This morning's 86th Academy Awards nominations became instant social media fodder: Who got snubbed? Who is undeserving? When will they rename the event The Meryls? But it's easy to lose track of the discussion.
Facebook has begun rolling out its new Trending feature, designed to surface relevant conversations — like the upcoming Oscars telecast — and help users discover more content.
Desktop users in the US, UK, Canada, India, and Australia will begin seeing the new Trending box on the top right side of the homepage. Denoted by squiggly blue arrows, the topics range from people (Bruce Springsteen, Rex Ryan) to events (Academy Awards, Westminster Kennel Club Dog Show) to places (J.C. Penney).
Each topic is accompanied by a bold headline and a brief explanation of why it is trending; click on the title to open a separate feed of dedicated articles, videos, photos, status updates from friends, public Pages, and other fans.
Only those posts that have been shared by friends or made Public will appear on the page.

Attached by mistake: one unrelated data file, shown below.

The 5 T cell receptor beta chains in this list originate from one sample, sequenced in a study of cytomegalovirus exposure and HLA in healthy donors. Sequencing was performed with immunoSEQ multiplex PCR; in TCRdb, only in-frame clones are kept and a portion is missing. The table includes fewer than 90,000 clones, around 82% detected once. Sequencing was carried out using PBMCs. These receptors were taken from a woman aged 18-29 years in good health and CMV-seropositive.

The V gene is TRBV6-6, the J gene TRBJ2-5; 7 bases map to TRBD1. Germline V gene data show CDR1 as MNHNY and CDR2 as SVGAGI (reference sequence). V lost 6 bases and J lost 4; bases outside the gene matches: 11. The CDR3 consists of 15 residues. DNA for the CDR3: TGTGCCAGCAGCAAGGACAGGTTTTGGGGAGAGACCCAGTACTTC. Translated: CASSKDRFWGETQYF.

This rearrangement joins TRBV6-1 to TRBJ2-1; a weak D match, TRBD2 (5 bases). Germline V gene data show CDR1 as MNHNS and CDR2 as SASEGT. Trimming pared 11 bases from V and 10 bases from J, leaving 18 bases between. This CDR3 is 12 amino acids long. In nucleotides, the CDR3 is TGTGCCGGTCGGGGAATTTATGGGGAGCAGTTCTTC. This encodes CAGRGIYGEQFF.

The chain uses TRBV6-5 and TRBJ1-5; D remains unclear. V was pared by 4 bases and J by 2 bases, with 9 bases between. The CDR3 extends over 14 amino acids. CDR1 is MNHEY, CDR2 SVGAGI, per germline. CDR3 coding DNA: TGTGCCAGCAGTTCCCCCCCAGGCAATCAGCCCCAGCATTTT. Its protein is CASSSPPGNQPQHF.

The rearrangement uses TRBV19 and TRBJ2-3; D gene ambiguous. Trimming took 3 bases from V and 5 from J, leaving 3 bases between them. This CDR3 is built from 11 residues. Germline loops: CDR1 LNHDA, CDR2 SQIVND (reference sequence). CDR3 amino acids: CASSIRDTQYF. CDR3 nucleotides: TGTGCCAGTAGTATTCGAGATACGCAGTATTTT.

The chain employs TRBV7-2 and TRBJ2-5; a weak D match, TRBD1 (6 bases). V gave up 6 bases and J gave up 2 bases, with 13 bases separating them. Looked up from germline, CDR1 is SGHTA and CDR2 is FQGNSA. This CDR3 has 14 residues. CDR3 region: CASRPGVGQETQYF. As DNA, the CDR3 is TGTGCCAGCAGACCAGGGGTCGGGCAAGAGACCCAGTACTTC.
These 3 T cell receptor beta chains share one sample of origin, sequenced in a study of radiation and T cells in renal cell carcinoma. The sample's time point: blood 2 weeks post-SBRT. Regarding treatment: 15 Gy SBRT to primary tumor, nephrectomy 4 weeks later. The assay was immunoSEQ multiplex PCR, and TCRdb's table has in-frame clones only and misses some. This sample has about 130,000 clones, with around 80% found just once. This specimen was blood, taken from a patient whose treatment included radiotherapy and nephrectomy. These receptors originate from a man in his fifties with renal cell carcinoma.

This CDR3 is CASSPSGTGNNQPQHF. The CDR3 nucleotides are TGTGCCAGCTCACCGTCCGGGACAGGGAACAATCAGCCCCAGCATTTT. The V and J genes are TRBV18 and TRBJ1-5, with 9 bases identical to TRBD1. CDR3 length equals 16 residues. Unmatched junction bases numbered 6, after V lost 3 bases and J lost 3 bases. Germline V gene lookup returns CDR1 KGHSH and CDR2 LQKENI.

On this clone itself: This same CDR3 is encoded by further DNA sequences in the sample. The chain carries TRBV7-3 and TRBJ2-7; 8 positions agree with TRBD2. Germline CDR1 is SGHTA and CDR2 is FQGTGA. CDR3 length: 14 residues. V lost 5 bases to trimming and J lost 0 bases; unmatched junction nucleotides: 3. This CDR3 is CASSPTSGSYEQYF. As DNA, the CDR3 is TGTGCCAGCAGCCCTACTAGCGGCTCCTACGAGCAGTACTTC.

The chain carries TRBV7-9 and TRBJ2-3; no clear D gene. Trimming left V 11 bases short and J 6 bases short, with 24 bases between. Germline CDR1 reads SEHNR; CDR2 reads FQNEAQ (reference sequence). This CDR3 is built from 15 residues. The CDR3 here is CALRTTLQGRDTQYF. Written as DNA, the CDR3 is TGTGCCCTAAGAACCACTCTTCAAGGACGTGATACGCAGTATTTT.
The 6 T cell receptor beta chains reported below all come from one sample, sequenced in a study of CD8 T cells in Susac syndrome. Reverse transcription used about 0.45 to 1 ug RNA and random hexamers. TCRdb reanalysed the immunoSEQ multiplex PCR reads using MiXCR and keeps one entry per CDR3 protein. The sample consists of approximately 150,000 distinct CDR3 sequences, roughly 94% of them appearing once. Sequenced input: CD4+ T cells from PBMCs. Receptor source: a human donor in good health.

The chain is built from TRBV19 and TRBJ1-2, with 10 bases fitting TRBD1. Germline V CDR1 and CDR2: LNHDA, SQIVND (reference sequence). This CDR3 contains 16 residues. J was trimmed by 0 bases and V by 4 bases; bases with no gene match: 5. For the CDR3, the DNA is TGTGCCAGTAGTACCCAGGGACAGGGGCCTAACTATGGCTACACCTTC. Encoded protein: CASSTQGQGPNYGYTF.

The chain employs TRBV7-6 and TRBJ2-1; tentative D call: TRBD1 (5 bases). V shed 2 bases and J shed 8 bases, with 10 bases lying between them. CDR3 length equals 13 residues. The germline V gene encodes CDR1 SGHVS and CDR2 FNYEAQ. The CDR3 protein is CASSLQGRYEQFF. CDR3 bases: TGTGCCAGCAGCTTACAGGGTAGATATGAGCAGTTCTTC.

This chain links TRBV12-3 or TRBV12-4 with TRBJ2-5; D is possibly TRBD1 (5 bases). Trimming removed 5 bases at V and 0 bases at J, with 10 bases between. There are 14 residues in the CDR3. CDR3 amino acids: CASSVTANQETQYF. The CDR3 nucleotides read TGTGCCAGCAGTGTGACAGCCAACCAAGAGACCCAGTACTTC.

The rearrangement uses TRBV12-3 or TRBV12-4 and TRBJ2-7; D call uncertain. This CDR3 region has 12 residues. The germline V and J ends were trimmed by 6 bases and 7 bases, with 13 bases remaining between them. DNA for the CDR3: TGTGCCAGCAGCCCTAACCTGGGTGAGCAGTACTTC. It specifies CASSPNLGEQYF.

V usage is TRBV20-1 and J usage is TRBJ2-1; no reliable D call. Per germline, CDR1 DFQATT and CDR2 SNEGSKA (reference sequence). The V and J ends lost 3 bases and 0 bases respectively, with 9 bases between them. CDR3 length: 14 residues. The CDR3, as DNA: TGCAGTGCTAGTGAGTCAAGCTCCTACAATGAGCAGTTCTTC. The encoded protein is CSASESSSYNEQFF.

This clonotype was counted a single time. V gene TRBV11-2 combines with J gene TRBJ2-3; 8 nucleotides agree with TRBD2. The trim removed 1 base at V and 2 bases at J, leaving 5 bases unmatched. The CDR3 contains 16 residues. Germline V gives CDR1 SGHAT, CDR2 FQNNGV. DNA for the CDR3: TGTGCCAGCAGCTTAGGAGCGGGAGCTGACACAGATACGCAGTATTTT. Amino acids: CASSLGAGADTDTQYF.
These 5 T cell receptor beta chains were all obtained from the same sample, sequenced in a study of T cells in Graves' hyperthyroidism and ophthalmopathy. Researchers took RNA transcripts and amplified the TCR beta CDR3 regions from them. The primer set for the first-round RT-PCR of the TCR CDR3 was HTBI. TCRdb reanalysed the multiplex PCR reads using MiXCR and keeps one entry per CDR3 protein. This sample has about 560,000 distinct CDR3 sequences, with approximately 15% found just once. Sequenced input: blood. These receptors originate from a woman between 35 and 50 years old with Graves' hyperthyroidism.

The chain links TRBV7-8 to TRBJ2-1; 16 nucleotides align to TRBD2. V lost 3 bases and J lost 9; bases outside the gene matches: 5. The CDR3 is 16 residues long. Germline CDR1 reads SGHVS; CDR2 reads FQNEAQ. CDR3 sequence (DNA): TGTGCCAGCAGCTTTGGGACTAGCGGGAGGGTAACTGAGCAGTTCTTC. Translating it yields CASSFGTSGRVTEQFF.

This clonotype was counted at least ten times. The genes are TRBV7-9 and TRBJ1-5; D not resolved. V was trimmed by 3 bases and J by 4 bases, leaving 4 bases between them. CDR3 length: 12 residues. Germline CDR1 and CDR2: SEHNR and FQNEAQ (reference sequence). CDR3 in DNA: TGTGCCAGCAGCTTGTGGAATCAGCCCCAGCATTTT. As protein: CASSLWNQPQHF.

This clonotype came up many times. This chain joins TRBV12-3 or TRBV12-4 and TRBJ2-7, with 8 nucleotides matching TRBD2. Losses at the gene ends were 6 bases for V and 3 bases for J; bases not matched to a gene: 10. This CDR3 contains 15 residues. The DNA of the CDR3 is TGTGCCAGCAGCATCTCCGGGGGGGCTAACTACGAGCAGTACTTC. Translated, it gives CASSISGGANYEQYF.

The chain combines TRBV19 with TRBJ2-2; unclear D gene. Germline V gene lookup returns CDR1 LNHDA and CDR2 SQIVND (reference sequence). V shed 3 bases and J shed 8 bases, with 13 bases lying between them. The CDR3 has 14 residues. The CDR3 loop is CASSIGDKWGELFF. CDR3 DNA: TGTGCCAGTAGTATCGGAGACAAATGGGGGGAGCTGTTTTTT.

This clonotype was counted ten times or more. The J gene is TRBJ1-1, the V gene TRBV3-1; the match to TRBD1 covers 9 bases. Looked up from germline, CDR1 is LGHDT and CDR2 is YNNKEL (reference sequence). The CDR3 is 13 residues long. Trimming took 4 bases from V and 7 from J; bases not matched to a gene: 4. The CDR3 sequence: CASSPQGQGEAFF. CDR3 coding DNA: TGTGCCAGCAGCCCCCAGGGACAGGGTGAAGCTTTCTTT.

In the same vein as Twitter's popular Trending Topics function, Facebook is using an algorithm to highlight subjects that have seen a sharp increase in popularity. The list is not based on overall volume of posts about a topic.
Intended to reflect what is being discussed right now, the box will constantly and automatically update with new subjects as the day goes on and conversations change.
"The list is personalized, including topics based on things you're interested in and what is trending across Facebook overall," Chris Struhar, a Facebook engineering manager, said in a statement.
A quick test at our offices displayed some friendly faces at the top of the Trending topic pages on which they've commented. Facebook did not, however, reveal how it will determine the order of posts on each page.
"Facebook is a space where people from all over the world gather every day to share their thoughts and participate in real-time conversations," Struhar said.
The social network giant is beginning to step on Twitter's toes, first snagging the popular hashtag feature, now adding its own trending topics section—ideas also implemented by Quora, YouTube, and Google+.
Reports of Facebook's Trending box initially appeared in late August, when a company spokeswoman told The Wall Street Journal that it began testing the feature among a "small percentage of U.S. users."
The move could be an attempt to appeal to a generation that have forsaken Facebook for other sites like Twitter.